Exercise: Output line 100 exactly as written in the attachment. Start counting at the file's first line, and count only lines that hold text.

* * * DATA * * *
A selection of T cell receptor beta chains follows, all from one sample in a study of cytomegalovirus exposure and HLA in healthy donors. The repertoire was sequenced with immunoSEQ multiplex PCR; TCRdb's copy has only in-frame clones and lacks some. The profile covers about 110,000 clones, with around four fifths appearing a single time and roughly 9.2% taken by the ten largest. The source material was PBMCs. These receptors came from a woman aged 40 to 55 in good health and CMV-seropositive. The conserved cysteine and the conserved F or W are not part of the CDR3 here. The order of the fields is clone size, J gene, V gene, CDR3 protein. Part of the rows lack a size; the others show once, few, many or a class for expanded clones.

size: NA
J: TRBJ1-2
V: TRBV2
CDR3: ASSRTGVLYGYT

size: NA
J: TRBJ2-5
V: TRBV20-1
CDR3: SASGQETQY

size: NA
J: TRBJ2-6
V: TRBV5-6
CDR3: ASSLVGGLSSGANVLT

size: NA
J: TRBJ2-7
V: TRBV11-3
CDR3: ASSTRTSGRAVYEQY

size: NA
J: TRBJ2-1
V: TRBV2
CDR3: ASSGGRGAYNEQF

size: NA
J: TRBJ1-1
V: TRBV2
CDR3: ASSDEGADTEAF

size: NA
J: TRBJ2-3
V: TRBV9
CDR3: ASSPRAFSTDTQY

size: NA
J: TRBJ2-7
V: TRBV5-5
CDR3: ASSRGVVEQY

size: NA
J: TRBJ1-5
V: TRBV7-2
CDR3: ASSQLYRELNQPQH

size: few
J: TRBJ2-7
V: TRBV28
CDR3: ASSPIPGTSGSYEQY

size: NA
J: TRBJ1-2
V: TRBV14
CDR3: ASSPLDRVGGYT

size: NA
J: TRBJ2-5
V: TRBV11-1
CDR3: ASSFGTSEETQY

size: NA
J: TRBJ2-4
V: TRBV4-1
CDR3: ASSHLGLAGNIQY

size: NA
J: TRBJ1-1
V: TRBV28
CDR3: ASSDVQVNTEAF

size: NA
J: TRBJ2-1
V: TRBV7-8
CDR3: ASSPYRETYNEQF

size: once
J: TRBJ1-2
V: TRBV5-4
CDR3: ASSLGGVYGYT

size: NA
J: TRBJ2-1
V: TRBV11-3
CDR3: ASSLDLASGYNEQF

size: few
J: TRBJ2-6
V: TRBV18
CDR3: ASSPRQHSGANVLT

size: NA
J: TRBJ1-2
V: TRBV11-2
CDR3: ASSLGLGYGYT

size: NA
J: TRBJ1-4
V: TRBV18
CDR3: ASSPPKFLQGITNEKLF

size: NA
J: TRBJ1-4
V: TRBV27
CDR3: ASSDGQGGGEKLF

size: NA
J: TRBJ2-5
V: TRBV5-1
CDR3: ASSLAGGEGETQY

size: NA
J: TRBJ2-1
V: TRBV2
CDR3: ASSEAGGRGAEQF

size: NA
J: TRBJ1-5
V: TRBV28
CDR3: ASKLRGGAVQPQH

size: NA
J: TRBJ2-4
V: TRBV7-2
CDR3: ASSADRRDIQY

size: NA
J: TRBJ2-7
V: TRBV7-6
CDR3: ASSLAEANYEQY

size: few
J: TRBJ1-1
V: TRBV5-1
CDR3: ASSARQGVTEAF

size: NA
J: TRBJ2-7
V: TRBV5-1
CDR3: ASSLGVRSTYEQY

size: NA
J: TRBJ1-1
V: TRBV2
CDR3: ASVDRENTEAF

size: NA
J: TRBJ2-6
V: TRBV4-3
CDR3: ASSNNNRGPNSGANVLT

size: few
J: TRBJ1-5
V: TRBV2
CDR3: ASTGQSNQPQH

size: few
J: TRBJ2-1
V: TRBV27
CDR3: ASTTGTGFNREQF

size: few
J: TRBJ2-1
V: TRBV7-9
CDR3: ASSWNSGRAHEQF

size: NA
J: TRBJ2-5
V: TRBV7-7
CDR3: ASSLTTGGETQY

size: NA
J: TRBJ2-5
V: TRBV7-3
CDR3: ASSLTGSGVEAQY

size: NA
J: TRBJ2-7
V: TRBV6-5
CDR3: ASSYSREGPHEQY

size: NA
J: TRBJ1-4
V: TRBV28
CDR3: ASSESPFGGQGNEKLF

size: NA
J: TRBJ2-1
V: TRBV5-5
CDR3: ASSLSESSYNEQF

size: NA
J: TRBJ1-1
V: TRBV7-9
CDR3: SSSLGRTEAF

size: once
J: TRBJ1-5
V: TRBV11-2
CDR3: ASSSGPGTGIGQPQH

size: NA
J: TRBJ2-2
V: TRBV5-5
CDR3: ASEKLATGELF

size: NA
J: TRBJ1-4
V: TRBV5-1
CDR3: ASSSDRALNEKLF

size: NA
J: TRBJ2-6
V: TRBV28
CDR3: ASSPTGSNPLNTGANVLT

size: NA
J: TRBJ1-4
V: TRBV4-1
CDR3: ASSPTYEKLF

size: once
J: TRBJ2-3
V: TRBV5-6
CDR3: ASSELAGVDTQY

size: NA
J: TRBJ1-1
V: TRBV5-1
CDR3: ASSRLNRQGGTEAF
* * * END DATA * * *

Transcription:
V: TRBV7-2